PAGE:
Gospel, the last come first, and we must put ourselves at their service.
“I came so that they might have life and have it more abundantly” (Jn 10:10). It is
not just about migrants: it is about the whole person, about all people. In Jesus’
words, we encounter the very heart of his mission: to see that all receive the gift of
life in its fullness, according to the will of the Father. In every political activity, in
every programme, in every pastoral action we must always put the person at the
centre, in his or her many aspects, including the spiritual dimension. And this applies
to all people, whose fundamental equality must be recognized. Consequently,
“development cannot be restricted to economic growth alone. To be authentic, it must
be well-rounded; it must foster the development of each man and of the whole man”
(SAINT PAUL VI, Populorum Progressio, 14).
“So then you are no longer strangers and sojourners, but you are fellow citizens with
the holy ones and members of the household of God” (Eph 2:19). It is not just about
migrants: it is about building the city of God and man. In our time, which can also
be called the era of migration, many innocent people fall victim to the “great
deception” of limitless technological and consumerist development (cf. Laudato Si’,
34). As a result, they undertake a journey towards a “paradise” that inevitably
betrays their expectations. Their presence, at times uncomfortable, helps to debunk
the myth of a progress that benefits a few while built on the exploitation of many.
“We ourselves need to see, and then to enable others to see, that migrants and
refugees do not only represent a problem to be solved, but are brothers and sisters
to be welcomed, respected and loved. They are an occasion that Providence gives us
to help build a more just society, a more perfect democracy, a more united country,
a more fraternal world and a more open and evangelical Christian community”
(Message for the 2014 World Day of Migrants and Refugees).
Dear brothers and sisters, our response to the challenges posed by contemporary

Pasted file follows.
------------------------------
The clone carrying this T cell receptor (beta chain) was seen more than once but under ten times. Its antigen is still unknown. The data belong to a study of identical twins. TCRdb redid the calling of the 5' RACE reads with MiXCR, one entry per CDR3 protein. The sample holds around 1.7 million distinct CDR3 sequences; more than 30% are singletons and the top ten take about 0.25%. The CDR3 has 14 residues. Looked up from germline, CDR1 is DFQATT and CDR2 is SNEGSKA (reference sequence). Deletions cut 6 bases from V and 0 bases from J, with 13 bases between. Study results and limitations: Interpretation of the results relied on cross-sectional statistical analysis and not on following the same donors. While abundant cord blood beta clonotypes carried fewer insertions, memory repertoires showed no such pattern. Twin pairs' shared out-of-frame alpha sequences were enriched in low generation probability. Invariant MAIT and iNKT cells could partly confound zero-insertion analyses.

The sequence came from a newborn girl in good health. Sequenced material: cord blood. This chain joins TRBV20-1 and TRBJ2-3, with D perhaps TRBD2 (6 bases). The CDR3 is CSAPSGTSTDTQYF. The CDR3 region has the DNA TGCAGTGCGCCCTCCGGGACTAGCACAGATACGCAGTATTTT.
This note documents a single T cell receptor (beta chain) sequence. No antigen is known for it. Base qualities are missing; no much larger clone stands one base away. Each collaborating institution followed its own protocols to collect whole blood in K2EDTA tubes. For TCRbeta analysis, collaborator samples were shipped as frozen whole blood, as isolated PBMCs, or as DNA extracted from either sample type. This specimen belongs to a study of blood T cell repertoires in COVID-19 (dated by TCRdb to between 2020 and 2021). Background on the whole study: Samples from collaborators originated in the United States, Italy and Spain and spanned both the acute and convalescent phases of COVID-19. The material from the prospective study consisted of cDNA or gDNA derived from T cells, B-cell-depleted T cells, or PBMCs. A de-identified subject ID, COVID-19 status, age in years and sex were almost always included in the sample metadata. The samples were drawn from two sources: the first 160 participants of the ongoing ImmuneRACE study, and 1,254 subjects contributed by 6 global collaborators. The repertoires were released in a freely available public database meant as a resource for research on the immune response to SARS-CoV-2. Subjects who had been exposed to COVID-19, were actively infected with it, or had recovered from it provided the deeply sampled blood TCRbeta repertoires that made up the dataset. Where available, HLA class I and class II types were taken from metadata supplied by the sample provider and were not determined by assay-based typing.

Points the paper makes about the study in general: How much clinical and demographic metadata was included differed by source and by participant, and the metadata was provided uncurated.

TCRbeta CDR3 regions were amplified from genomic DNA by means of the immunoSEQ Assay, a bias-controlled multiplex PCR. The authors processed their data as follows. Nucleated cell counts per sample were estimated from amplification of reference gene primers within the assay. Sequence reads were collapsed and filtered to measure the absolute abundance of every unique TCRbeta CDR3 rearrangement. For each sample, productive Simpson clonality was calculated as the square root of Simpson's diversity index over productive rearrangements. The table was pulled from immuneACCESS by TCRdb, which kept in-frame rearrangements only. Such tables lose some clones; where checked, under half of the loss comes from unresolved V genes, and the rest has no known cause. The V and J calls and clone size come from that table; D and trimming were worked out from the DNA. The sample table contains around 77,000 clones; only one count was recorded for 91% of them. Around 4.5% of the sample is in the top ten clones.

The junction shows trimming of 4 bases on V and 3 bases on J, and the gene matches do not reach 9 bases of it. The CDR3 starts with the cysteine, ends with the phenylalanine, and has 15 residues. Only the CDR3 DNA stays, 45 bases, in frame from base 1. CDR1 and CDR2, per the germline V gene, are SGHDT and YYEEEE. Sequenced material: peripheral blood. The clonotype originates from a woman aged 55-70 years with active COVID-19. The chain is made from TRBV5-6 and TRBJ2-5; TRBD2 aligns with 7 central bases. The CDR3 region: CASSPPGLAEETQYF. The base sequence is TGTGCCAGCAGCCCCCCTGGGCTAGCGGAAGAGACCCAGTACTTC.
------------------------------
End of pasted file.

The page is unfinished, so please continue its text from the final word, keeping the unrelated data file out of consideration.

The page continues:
migration can be summed up in four verbs: welcome, protect, promote and integrate.
Yet these verbs do not apply only to migrants and refugees. They describe the
Church’s mission to all those living in the existential peripheries, who need to be
welcomed, protected, promoted and integrated. If we put those four verbs into
practice, we will help build the city of God and man. We will promote the integral
human development of all people. We will also help the world community to come
closer to the goals of sustainable development that it has set for itself and that,
lacking such an approach, will prove difficult to achieve.
In a word, it is not only the cause of migrants that is at stake; it is not just about
them, but about all of us, and about the present and future of the human family.
Migrants, especially those who are most vulnerable, help us to read the “signs of the
times”. Through them, the Lord is calling us to conversion, to be set free from
exclusivity, indifference and the throw-away culture. Through them, the Lord invites
us to embrace fully our Christian life and to contribute, each according to his or her
proper vocation, to the building up of a world that is more and more in accord with
In expressing this prayerful hope, and through the intercession of the Virgin Mary,
Our Lady of the Way, I invoke God’s abundant blessings upon all the world’s migrants
and refugees and upon all those who accompany them on their journey.